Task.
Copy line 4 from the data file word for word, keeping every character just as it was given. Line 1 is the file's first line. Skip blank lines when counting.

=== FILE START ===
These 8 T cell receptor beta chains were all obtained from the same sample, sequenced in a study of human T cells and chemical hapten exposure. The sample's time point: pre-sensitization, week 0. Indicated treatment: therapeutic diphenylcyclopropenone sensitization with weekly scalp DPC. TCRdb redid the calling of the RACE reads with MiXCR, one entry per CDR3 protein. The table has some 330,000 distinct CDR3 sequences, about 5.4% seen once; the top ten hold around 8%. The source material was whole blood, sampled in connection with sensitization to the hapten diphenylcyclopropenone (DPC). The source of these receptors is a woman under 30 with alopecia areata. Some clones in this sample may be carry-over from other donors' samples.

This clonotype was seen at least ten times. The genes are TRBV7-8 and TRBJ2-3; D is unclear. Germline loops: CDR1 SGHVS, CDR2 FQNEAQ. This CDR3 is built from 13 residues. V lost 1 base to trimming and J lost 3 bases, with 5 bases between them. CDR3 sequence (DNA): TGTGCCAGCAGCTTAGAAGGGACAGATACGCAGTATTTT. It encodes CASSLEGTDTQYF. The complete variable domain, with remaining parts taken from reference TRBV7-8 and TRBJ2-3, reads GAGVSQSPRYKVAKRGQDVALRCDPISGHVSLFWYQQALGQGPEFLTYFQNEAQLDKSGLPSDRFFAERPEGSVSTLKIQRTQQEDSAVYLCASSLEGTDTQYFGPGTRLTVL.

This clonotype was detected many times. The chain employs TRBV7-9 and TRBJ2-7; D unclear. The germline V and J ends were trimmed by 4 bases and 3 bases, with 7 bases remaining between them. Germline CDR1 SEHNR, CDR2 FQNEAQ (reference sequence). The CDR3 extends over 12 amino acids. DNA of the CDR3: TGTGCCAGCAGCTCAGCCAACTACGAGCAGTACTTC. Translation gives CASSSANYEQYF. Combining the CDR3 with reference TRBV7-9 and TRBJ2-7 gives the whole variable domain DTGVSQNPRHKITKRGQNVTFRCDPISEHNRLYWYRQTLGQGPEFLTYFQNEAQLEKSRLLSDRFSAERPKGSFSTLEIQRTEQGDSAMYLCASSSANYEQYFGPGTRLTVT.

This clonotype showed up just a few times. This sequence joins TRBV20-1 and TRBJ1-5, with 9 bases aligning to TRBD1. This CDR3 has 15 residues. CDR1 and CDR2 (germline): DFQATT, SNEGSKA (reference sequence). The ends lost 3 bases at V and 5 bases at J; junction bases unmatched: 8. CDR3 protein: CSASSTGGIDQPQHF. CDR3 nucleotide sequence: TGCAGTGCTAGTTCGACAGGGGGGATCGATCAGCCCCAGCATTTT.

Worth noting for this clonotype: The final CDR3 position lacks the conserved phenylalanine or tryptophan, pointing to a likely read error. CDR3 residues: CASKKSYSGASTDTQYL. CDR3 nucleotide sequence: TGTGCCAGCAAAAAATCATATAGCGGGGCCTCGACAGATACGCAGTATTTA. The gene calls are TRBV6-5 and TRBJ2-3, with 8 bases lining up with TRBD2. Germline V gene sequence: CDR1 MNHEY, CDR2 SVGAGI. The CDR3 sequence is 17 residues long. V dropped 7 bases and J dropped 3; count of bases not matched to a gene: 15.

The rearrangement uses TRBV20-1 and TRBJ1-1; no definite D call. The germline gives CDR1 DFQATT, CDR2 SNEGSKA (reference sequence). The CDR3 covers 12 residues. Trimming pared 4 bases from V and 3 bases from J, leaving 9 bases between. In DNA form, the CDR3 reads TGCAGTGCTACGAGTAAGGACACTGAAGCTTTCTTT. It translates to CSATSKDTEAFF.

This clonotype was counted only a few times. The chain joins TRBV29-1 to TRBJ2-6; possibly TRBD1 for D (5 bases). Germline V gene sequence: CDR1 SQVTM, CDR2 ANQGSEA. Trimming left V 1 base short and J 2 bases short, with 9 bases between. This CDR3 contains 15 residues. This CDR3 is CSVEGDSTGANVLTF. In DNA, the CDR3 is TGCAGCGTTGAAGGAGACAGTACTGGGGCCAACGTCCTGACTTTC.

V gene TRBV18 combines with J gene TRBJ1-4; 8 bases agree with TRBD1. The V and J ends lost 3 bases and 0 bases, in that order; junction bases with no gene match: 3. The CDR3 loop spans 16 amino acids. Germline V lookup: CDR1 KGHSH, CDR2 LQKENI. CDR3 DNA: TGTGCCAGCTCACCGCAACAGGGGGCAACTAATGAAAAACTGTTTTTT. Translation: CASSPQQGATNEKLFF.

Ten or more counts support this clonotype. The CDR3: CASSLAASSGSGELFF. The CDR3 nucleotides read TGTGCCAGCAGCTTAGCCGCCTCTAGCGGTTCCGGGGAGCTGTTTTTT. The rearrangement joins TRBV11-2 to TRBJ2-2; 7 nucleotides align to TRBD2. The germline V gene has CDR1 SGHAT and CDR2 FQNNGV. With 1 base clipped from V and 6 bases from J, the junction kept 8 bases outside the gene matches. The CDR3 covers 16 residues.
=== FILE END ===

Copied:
This clonotype showed up just a few times. This sequence joins TRBV20-1 and TRBJ1-5, with 9 bases aligning to TRBD1. This CDR3 has 15 residues. CDR1 and CDR2 (germline): DFQATT, SNEGSKA (reference sequence). The ends lost 3 bases at V and 5 bases at J; junction bases unmatched: 8. CDR3 protein: CSASSTGGIDQPQHF. CDR3 nucleotide sequence: TGCAGTGCTAGTTCGACAGGGGGGATCGATCAGCCCCAGCATTTT.